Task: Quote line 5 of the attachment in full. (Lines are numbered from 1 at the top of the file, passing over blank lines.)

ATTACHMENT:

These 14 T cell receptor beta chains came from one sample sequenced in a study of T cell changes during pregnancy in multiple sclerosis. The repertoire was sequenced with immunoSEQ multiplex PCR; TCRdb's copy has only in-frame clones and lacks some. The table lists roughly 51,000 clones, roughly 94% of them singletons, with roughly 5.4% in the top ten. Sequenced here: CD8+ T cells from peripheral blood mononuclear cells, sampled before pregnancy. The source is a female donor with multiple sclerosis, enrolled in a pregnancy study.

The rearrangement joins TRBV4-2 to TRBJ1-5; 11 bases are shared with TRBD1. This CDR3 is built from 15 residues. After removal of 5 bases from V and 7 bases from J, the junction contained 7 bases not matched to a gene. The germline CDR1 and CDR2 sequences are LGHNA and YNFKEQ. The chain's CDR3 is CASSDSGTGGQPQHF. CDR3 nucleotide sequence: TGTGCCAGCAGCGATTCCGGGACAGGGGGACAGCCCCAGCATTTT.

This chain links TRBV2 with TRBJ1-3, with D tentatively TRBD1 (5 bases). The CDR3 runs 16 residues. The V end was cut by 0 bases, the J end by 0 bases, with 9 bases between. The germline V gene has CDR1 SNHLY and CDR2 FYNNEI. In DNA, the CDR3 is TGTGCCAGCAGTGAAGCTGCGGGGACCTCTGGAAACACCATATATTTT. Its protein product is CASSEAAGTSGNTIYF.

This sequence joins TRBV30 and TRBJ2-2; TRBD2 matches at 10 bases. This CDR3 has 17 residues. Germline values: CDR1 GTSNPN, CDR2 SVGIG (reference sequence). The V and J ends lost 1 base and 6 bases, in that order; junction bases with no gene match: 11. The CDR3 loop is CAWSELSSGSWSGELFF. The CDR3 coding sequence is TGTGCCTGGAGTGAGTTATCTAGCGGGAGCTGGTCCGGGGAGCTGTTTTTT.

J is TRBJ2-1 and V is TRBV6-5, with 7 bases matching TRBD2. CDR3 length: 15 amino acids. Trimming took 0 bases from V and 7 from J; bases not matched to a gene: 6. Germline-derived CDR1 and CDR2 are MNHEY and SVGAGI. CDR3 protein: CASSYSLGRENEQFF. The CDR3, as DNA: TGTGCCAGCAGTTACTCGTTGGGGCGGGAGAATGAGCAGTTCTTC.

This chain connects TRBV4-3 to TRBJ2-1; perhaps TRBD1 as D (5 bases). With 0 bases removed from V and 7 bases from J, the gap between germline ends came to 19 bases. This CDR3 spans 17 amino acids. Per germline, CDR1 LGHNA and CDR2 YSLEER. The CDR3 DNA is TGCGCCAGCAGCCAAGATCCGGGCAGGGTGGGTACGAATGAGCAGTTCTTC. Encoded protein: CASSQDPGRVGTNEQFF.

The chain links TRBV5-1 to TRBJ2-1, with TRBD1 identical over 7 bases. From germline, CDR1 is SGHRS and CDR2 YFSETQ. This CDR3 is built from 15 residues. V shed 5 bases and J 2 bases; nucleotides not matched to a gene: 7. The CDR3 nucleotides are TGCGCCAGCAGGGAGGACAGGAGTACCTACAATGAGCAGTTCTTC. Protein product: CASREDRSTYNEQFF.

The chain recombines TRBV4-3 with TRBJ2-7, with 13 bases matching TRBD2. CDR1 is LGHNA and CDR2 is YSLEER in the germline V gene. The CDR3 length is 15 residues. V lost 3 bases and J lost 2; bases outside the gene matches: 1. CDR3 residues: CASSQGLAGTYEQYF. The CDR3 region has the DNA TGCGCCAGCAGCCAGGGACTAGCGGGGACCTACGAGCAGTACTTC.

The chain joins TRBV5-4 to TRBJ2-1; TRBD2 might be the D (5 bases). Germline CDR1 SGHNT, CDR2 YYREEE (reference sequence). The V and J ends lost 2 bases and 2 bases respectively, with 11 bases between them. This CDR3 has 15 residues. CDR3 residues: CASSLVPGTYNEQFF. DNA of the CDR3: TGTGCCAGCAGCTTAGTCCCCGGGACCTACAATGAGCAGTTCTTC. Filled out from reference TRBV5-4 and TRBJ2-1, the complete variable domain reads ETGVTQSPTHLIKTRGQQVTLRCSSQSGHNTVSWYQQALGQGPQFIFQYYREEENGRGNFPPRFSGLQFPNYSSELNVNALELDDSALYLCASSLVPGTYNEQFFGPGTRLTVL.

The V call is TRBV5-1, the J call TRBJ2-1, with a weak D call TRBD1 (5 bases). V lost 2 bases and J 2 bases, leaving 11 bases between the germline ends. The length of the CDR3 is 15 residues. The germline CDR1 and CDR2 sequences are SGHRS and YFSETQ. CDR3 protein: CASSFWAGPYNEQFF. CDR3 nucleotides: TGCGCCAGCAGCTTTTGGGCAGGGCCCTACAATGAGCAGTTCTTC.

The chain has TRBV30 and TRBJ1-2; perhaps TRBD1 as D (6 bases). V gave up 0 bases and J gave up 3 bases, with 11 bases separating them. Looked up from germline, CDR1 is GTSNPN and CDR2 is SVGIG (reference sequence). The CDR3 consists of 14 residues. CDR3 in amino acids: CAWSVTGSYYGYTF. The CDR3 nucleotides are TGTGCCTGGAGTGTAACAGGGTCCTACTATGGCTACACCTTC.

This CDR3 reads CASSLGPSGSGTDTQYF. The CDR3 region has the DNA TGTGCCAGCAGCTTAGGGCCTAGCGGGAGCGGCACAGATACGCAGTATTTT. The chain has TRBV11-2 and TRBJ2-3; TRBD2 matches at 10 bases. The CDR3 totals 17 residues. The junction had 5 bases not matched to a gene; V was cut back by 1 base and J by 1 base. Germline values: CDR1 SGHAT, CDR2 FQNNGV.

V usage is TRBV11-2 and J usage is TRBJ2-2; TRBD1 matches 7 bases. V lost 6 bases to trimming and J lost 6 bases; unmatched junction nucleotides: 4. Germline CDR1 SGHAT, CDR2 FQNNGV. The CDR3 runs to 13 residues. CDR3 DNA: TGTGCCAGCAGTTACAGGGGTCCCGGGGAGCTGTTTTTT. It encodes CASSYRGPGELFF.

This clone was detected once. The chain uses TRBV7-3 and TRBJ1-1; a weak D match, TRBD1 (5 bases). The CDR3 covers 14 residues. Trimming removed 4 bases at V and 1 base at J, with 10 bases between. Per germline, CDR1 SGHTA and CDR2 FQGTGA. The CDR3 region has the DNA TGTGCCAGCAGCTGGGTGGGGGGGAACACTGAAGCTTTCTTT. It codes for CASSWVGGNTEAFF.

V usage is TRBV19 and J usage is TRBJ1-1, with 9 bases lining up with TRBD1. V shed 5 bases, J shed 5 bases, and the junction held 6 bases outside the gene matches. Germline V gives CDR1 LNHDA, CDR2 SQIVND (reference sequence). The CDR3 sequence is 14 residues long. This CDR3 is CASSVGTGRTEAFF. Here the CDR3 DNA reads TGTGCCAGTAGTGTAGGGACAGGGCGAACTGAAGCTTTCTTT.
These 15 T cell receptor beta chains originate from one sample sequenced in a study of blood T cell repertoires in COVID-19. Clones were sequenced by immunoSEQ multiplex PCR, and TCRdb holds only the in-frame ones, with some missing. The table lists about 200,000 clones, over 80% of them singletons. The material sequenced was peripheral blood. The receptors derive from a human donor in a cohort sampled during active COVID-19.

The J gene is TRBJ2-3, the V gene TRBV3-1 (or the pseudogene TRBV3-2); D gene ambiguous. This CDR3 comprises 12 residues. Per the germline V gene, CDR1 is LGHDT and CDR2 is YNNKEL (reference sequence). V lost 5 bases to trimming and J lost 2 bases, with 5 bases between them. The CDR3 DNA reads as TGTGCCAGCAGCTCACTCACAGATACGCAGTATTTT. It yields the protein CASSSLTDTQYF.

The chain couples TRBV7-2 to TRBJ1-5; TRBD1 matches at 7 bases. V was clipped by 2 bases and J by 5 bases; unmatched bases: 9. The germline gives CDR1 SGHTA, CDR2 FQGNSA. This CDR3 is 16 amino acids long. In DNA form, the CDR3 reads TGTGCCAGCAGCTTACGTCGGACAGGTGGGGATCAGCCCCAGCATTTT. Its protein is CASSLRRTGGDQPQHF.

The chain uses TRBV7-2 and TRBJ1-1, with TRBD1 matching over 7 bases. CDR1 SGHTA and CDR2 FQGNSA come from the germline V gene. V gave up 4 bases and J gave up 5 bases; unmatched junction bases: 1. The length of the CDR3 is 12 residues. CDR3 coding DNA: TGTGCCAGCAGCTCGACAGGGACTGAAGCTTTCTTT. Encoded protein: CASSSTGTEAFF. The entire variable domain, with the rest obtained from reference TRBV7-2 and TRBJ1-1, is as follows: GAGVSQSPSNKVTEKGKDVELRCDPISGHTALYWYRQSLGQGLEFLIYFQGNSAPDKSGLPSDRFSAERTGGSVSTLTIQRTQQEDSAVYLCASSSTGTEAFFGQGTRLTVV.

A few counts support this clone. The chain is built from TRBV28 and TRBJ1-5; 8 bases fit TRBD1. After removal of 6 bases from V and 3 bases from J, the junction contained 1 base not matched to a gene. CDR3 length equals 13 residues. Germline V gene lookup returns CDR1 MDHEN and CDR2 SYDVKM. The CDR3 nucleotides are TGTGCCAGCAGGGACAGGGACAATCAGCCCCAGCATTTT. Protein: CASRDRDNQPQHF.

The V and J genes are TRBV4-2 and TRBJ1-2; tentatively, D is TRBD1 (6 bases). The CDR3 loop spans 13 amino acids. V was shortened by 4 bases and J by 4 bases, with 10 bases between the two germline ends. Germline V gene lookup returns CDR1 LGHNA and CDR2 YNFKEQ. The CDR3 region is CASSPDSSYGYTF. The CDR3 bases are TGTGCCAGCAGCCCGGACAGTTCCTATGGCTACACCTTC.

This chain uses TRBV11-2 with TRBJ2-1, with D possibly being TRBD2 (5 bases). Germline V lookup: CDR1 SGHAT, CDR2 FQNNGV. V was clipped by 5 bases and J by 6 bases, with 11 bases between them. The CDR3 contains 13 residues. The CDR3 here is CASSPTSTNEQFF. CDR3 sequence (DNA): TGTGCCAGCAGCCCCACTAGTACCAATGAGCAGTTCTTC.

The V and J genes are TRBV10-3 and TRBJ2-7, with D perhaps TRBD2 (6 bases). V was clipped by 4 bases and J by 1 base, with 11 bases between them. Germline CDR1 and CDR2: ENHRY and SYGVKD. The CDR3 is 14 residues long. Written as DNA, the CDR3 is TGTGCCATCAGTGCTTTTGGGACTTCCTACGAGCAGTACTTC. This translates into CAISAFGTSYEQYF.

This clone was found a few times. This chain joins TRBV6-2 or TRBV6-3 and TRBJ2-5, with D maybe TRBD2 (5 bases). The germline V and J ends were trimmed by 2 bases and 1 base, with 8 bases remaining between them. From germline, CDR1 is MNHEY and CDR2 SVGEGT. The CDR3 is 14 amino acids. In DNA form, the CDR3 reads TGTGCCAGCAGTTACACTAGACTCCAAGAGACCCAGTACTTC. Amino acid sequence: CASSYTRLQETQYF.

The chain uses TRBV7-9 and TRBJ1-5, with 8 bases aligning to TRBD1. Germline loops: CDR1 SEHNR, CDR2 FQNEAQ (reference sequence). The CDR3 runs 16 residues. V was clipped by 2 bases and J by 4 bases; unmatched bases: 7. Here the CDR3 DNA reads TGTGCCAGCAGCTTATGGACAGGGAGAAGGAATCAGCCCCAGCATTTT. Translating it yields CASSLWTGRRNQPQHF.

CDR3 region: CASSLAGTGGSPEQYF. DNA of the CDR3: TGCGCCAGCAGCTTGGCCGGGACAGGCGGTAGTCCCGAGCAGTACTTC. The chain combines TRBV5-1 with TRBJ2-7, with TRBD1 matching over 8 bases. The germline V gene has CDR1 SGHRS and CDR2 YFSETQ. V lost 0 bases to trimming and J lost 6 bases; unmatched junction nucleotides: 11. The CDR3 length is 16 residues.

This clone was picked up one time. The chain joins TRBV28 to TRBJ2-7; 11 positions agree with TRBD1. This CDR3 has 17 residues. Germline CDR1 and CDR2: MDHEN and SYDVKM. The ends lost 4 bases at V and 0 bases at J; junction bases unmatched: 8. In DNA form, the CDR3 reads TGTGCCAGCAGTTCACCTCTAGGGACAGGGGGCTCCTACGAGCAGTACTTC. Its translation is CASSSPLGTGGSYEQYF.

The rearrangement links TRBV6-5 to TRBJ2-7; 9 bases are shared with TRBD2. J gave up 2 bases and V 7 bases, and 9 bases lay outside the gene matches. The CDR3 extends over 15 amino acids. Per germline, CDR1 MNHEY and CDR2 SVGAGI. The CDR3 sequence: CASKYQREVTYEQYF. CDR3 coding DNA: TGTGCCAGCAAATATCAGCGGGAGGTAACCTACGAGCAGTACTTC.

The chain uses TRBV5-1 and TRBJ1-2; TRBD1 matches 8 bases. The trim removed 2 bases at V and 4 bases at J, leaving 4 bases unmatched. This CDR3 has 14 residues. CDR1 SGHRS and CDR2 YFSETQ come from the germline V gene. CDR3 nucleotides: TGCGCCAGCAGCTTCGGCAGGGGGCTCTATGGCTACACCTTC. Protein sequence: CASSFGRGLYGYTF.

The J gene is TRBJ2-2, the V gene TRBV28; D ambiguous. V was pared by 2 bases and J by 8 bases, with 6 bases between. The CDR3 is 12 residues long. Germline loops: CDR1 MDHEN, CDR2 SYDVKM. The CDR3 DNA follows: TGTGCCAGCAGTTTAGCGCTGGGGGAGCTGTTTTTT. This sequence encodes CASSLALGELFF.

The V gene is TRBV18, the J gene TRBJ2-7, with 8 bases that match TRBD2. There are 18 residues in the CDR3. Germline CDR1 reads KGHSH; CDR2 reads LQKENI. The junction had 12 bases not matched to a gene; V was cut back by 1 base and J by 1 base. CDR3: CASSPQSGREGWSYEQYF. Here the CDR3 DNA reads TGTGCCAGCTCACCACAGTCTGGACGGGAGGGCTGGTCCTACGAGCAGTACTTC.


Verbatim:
J is TRBJ2-1 and V is TRBV6-5, with 7 bases matching TRBD2. CDR3 length: 15 amino acids. Trimming took 0 bases from V and 7 from J; bases not matched to a gene: 6. Germline-derived CDR1 and CDR2 are MNHEY and SVGAGI. CDR3 protein: CASSYSLGRENEQFF. The CDR3, as DNA: TGTGCCAGCAGTTACTCGTTGGGGCGGGAGAATGAGCAGTTCTTC.